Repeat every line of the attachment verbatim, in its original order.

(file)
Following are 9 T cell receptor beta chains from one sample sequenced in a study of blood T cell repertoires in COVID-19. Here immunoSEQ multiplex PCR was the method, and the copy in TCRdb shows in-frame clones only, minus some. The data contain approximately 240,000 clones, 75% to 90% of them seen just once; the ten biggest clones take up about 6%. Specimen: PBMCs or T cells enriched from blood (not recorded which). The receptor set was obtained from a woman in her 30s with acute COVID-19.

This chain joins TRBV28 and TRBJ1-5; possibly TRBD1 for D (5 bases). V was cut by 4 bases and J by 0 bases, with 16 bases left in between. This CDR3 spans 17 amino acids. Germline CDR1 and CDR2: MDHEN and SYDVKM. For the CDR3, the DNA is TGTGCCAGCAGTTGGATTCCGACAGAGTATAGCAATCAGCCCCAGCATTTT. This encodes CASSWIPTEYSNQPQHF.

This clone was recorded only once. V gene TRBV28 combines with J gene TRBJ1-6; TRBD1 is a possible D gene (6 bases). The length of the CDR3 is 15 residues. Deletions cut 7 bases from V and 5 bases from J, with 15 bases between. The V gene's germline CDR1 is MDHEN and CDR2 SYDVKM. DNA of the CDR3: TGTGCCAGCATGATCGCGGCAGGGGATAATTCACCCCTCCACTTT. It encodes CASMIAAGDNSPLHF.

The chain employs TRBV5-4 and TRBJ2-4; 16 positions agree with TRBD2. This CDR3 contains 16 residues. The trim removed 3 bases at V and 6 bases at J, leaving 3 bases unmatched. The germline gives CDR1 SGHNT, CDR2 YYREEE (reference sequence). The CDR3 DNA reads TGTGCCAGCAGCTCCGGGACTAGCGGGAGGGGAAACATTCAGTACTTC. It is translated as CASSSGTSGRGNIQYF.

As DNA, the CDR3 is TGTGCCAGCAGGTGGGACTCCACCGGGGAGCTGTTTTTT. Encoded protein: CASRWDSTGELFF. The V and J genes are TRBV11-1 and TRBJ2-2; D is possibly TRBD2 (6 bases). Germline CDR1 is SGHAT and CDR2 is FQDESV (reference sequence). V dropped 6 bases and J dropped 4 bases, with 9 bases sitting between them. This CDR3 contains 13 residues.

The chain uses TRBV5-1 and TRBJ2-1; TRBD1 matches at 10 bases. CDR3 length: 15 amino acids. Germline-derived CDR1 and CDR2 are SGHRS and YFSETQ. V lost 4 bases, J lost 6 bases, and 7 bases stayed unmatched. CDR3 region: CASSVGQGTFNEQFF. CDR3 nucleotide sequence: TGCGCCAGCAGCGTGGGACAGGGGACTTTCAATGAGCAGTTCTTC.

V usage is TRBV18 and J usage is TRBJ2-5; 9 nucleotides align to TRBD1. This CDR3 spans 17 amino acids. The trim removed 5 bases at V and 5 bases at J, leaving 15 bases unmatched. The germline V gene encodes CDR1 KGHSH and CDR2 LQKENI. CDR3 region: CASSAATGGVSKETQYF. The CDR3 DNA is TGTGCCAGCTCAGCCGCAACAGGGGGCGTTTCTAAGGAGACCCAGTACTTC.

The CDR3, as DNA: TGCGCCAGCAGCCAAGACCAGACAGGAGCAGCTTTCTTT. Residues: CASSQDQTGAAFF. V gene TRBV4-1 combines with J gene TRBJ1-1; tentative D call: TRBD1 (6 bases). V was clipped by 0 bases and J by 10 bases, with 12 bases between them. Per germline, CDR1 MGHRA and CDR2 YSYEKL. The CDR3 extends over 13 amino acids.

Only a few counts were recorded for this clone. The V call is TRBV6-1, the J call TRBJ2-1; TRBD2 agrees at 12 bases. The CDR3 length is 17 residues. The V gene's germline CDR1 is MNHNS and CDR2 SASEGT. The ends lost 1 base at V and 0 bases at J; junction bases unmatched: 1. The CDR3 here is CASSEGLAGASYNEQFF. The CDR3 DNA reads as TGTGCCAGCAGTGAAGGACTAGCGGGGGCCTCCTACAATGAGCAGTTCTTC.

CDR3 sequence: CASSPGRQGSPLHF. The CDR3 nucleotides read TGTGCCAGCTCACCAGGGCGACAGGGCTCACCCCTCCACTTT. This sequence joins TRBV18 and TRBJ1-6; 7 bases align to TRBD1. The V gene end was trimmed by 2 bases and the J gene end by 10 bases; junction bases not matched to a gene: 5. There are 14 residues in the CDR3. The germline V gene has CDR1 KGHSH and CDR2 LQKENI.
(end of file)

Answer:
Following are 9 T cell receptor beta chains from one sample sequenced in a study of blood T cell repertoires in COVID-19. Here immunoSEQ multiplex PCR was the method, and the copy in TCRdb shows in-frame clones only, minus some. The data contain approximately 240,000 clones, 75% to 90% of them seen just once; the ten biggest clones take up about 6%. Specimen: PBMCs or T cells enriched from blood (not recorded which). The receptor set was obtained from a woman in her 30s with acute COVID-19.

This chain joins TRBV28 and TRBJ1-5; possibly TRBD1 for D (5 bases). V was cut by 4 bases and J by 0 bases, with 16 bases left in between. This CDR3 spans 17 amino acids. Germline CDR1 and CDR2: MDHEN and SYDVKM. For the CDR3, the DNA is TGTGCCAGCAGTTGGATTCCGACAGAGTATAGCAATCAGCCCCAGCATTTT. This encodes CASSWIPTEYSNQPQHF.

This clone was recorded only once. V gene TRBV28 combines with J gene TRBJ1-6; TRBD1 is a possible D gene (6 bases). The length of the CDR3 is 15 residues. Deletions cut 7 bases from V and 5 bases from J, with 15 bases between. The V gene's germline CDR1 is MDHEN and CDR2 SYDVKM. DNA of the CDR3: TGTGCCAGCATGATCGCGGCAGGGGATAATTCACCCCTCCACTTT. It encodes CASMIAAGDNSPLHF.

The chain employs TRBV5-4 and TRBJ2-4; 16 positions agree with TRBD2. This CDR3 contains 16 residues. The trim removed 3 bases at V and 6 bases at J, leaving 3 bases unmatched. The germline gives CDR1 SGHNT, CDR2 YYREEE (reference sequence). The CDR3 DNA reads TGTGCCAGCAGCTCCGGGACTAGCGGGAGGGGAAACATTCAGTACTTC. It is translated as CASSSGTSGRGNIQYF.

As DNA, the CDR3 is TGTGCCAGCAGGTGGGACTCCACCGGGGAGCTGTTTTTT. Encoded protein: CASRWDSTGELFF. The V and J genes are TRBV11-1 and TRBJ2-2; D is possibly TRBD2 (6 bases). Germline CDR1 is SGHAT and CDR2 is FQDESV (reference sequence). V dropped 6 bases and J dropped 4 bases, with 9 bases sitting between them. This CDR3 contains 13 residues.

The chain uses TRBV5-1 and TRBJ2-1; TRBD1 matches at 10 bases. CDR3 length: 15 amino acids. Germline-derived CDR1 and CDR2 are SGHRS and YFSETQ. V lost 4 bases, J lost 6 bases, and 7 bases stayed unmatched. CDR3 region: CASSVGQGTFNEQFF. CDR3 nucleotide sequence: TGCGCCAGCAGCGTGGGACAGGGGACTTTCAATGAGCAGTTCTTC.

V usage is TRBV18 and J usage is TRBJ2-5; 9 nucleotides align to TRBD1. This CDR3 spans 17 amino acids. The trim removed 5 bases at V and 5 bases at J, leaving 15 bases unmatched. The germline V gene encodes CDR1 KGHSH and CDR2 LQKENI. CDR3 region: CASSAATGGVSKETQYF. The CDR3 DNA is TGTGCCAGCTCAGCCGCAACAGGGGGCGTTTCTAAGGAGACCCAGTACTTC.

The CDR3, as DNA: TGCGCCAGCAGCCAAGACCAGACAGGAGCAGCTTTCTTT. Residues: CASSQDQTGAAFF. V gene TRBV4-1 combines with J gene TRBJ1-1; tentative D call: TRBD1 (6 bases). V was clipped by 0 bases and J by 10 bases, with 12 bases between them. Per germline, CDR1 MGHRA and CDR2 YSYEKL. The CDR3 extends over 13 amino acids.

Only a few counts were recorded for this clone. The V call is TRBV6-1, the J call TRBJ2-1; TRBD2 agrees at 12 bases. The CDR3 length is 17 residues. The V gene's germline CDR1 is MNHNS and CDR2 SASEGT. The ends lost 1 base at V and 0 bases at J; junction bases unmatched: 1. The CDR3 here is CASSEGLAGASYNEQFF. The CDR3 DNA reads as TGTGCCAGCAGTGAAGGACTAGCGGGGGCCTCCTACAATGAGCAGTTCTTC.

CDR3 sequence: CASSPGRQGSPLHF. The CDR3 nucleotides read TGTGCCAGCTCACCAGGGCGACAGGGCTCACCCCTCCACTTT. This sequence joins TRBV18 and TRBJ1-6; 7 bases align to TRBD1. The V gene end was trimmed by 2 bases and the J gene end by 10 bases; junction bases not matched to a gene: 5. There are 14 residues in the CDR3. The germline V gene has CDR1 KGHSH and CDR2 LQKENI.